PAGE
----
Cruelty Prevention

Animal Cruelty Laws

Overview of Animal Cruelty Laws in Massachusetts

It is unlawful for an owner or custodian of an animal:

To fail to provide an animal with:

  • Proper food and water
  • Shelter or protection from the weather
  • Veterinary attention needed to reduce or end suffering from disease or injury
  • A sanitary environment

To willfully abandon an animal

To carry or cause an animal to be carried in or on a vehicle in a manner that endangers the animal including transport of an improperly secured animal

To willfully permit an animal to be subjected to unnecessary torture, suffering or cruelty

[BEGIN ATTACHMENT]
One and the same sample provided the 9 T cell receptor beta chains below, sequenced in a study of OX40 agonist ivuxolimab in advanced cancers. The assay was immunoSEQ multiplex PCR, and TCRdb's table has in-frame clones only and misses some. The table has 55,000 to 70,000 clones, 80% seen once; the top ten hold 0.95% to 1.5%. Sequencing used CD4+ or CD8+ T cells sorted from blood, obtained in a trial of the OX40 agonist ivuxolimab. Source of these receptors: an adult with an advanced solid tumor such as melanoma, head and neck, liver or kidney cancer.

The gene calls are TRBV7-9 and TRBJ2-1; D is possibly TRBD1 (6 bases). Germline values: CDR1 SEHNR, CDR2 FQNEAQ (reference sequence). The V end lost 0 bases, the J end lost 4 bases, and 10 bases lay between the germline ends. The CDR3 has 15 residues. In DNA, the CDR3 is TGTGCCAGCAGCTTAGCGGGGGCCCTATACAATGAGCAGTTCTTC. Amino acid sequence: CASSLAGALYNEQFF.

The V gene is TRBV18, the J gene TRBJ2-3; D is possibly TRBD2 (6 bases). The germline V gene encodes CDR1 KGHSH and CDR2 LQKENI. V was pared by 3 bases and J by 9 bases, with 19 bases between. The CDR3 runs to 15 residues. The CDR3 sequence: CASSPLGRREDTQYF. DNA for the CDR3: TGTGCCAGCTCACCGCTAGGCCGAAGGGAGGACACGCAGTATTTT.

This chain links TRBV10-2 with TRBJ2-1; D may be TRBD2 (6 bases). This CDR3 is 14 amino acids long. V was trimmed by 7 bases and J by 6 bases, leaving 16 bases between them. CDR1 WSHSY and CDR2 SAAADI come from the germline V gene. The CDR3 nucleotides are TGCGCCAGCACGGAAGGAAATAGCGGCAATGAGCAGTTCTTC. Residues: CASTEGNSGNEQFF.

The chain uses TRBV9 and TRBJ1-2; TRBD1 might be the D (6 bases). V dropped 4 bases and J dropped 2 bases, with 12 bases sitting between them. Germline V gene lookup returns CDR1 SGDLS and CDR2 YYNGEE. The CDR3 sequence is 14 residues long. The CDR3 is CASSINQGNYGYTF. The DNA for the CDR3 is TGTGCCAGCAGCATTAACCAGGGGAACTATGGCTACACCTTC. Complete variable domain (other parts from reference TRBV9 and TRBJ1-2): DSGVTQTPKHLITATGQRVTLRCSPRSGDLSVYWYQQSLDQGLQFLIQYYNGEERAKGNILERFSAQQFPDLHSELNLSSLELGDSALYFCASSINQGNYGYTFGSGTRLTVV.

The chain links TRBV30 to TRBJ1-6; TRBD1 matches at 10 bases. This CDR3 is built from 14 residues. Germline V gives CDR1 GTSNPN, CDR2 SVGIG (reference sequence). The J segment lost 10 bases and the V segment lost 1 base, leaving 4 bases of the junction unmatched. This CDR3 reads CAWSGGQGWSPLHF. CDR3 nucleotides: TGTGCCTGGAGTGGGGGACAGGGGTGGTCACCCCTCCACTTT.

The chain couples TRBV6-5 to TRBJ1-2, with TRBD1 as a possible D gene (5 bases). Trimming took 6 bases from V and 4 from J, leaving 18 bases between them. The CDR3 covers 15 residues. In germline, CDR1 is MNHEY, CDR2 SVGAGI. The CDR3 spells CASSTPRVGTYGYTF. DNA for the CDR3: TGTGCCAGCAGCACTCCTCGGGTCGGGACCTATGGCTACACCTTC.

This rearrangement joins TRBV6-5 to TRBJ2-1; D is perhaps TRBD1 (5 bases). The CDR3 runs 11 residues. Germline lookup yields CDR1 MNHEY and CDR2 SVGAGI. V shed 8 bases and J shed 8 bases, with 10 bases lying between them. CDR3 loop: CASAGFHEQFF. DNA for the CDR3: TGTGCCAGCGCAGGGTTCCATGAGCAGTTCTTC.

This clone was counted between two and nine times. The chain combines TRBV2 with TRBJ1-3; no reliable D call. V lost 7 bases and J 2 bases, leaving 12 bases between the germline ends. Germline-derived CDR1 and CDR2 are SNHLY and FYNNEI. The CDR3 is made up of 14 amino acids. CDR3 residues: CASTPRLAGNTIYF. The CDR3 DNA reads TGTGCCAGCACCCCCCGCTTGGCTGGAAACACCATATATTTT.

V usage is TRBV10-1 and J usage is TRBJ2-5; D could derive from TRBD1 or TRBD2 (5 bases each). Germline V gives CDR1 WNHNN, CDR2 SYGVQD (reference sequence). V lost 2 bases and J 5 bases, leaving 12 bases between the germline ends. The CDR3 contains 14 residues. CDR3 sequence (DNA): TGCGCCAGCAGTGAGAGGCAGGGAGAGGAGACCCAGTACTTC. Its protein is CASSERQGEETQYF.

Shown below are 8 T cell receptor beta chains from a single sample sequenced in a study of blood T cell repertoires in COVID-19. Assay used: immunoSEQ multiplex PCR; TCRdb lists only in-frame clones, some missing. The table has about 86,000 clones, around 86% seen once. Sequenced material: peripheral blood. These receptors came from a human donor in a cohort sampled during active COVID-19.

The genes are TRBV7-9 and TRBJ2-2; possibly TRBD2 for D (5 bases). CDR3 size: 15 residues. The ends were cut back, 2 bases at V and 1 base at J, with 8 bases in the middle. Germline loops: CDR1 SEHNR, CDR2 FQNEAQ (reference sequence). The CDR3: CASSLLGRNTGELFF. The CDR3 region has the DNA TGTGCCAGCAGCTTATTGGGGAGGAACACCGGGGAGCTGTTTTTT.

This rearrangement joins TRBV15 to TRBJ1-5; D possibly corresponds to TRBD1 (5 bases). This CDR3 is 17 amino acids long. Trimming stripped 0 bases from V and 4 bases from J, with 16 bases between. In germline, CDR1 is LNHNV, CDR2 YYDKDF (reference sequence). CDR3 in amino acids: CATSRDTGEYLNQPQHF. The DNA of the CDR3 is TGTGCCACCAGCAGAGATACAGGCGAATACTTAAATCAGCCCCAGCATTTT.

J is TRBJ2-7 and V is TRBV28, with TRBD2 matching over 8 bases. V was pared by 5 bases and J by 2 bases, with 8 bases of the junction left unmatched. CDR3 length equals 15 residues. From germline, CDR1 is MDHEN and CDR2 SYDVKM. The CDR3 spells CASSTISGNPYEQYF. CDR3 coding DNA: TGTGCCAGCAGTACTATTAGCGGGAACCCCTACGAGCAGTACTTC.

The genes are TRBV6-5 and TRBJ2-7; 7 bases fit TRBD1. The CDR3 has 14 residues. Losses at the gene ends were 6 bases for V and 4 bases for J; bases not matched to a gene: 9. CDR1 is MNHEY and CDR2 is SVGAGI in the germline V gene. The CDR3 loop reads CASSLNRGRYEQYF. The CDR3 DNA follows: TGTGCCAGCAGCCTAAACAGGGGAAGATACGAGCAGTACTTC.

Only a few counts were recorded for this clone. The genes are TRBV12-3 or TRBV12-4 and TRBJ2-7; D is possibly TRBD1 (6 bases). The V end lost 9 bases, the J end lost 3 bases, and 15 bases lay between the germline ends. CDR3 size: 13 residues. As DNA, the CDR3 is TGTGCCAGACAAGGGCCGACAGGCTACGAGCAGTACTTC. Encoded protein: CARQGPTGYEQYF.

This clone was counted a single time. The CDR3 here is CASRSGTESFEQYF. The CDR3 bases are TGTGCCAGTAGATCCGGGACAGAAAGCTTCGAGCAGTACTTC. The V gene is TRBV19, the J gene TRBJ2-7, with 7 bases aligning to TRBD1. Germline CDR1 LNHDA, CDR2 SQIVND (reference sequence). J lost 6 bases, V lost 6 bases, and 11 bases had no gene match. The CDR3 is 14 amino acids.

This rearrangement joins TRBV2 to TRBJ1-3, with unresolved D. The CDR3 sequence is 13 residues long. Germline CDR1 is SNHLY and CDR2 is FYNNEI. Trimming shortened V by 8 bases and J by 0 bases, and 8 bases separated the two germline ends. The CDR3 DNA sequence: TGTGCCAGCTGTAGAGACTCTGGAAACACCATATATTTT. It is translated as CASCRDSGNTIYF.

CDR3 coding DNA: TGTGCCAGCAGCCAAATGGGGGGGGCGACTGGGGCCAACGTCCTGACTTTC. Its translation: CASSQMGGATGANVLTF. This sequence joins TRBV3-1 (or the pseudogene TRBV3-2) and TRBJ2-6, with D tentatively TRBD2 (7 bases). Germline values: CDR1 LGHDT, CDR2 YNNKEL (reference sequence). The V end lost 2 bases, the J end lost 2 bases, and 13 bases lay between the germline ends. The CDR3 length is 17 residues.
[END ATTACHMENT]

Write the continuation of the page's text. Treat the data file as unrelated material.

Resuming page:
To subject, cause or procure an animal:

  • To be tortured or tormented
  • To be cruelly killed, beaten or mutilated

To fail to notify the owner or police after striking a dog or cat with a motor vehicle

To use animals as lure or bail in a cruel or inhuman manner

To transport an animal in the back of a motor vehicle unless animal is properly restrained

In November 2004, animal cruelty, as defined in Massachusetts General Laws, Chapter 272, Section 77, became a felony.  Until November 17th, animal cruelty had been considered a misdemeanor.  Now, violations of this law may result in a sentence of up to five years in state prison, or up to 2.5 years in a county jail and/or a fine of up to $2,500. In addition, following a criminal conviction, the animal subjected to abuse shall be forfeited by the abuser.